Tony Rayns on the Meaning of Zatoichi

Inside Criterion / Sneak Peeks — Sep 14, 2016

Bursting at the seams with vibrant characters, disarming humor, and startling swordplay, Zatoichi: The Blind Swordsman represents Japanese action cinema at its crowd-pleasing best. Over the course of twenty-five installments produced between 1962 and 1973, the eponymous renegade, a blind masseur played with preternatural self-possession by Shintaro Katsu, roams from town to town upholding honor and meting out justice to a wide-ranging cast of villains. As the series plunges into deeper and darker territory, Katsu’s legendary performances shift from feigned docility to unbridled aggression and back again, revealing the complexity of a character as impossible to pin down as he is to forget.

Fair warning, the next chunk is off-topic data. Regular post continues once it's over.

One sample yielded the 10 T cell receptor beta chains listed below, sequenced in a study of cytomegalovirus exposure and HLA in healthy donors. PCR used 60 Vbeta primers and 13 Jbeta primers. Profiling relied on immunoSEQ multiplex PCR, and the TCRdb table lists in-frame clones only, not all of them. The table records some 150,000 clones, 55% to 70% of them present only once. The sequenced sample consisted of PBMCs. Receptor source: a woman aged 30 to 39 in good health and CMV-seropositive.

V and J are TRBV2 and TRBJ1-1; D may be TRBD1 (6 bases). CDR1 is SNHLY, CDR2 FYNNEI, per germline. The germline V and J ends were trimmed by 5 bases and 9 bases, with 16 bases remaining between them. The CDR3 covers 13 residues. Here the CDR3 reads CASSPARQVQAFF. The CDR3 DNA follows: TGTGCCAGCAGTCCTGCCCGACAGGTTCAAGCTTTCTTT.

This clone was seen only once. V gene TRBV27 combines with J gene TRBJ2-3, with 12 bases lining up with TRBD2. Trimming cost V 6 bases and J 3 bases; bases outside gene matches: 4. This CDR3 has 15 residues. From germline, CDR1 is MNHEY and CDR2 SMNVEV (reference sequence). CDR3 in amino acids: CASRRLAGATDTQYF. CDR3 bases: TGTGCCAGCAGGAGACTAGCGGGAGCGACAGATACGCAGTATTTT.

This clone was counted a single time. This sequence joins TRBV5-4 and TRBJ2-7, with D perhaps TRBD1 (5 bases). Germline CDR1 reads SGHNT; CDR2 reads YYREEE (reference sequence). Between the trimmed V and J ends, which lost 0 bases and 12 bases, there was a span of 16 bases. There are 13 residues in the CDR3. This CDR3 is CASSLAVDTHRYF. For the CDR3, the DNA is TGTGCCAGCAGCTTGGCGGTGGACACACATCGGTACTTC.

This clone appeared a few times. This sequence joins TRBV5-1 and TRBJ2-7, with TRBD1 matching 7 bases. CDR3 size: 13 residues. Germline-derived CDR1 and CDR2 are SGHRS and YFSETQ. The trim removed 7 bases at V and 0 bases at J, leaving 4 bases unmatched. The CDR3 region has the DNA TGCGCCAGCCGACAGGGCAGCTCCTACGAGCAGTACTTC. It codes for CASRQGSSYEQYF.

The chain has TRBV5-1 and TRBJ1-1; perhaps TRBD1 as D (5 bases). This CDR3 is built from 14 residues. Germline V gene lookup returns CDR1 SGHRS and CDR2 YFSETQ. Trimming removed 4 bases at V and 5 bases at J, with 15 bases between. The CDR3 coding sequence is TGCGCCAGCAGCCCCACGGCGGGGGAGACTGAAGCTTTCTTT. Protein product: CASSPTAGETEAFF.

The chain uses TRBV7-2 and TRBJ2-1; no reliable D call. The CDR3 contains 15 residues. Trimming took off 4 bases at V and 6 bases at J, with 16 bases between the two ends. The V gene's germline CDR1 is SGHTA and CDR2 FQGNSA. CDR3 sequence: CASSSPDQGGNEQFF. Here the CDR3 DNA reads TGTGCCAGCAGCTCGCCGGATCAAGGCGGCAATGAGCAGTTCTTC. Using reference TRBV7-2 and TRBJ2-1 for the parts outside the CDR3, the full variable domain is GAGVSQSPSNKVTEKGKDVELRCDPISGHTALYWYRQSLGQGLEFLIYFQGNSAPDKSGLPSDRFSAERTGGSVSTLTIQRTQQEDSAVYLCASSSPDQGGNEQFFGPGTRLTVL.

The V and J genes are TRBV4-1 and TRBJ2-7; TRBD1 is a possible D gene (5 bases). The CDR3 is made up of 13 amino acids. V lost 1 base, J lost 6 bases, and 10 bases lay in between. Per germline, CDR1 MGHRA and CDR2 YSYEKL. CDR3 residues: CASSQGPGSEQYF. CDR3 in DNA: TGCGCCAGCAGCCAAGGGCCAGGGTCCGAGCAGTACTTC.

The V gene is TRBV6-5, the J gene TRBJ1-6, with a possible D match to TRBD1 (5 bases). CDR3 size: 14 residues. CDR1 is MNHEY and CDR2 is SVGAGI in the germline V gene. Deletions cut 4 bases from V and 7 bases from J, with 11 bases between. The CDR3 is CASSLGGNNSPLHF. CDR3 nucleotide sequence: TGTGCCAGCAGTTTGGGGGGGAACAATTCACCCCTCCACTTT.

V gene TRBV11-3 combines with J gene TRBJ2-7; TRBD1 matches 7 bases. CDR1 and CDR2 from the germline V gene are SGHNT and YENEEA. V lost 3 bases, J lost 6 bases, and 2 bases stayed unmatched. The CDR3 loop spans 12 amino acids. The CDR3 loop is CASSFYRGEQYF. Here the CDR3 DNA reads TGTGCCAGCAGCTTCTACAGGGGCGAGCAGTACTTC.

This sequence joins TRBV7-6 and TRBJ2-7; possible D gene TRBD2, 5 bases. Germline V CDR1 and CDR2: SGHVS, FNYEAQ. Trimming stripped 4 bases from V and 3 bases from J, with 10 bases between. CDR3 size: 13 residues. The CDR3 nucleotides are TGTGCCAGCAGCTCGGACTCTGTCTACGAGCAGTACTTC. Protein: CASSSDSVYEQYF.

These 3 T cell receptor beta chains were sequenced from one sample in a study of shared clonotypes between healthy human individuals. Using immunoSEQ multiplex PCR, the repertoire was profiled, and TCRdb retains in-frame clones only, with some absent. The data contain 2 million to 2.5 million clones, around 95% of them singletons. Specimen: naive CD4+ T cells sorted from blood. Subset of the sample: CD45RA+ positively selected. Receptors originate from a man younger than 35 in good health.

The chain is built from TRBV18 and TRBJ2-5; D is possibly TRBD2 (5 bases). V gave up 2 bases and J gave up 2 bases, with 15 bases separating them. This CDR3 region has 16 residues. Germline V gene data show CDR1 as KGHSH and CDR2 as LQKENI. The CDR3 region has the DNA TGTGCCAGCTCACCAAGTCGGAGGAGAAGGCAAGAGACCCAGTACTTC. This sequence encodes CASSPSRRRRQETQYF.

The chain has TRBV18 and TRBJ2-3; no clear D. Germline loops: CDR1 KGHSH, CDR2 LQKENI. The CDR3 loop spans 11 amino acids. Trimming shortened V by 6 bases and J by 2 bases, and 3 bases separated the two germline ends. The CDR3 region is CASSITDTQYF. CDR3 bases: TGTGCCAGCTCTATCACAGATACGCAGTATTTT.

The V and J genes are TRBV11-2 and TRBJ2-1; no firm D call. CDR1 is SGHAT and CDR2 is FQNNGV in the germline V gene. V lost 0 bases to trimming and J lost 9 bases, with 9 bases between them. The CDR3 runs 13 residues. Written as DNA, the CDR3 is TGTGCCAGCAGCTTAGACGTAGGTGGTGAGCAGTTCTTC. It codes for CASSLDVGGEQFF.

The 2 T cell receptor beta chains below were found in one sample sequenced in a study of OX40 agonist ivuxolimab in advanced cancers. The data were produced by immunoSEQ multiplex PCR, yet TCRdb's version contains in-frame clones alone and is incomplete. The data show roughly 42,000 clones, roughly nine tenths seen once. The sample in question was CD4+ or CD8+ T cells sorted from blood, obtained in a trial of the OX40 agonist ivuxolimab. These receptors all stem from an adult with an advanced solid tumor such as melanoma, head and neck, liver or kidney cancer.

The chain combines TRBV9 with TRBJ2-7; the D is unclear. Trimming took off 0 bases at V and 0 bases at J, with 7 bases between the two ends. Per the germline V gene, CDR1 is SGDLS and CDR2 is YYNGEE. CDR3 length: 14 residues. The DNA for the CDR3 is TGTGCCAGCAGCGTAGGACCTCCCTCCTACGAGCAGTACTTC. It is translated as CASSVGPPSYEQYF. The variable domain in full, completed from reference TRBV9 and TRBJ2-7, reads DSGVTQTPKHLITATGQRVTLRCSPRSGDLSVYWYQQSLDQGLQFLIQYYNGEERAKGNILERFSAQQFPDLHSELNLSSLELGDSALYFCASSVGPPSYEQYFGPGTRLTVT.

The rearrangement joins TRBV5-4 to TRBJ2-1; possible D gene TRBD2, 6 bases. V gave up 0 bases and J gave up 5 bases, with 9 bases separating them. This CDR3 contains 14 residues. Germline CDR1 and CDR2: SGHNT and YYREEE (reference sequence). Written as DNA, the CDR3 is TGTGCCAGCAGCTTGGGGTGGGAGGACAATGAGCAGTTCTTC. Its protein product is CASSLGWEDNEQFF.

In the below video, excerpted from a program on our deluxe Zatoichi box set, Asian-cinema expert Tony Rayns unpacks the significance of the hero’s name and the strict social hierarchy that the character so gleefully upends.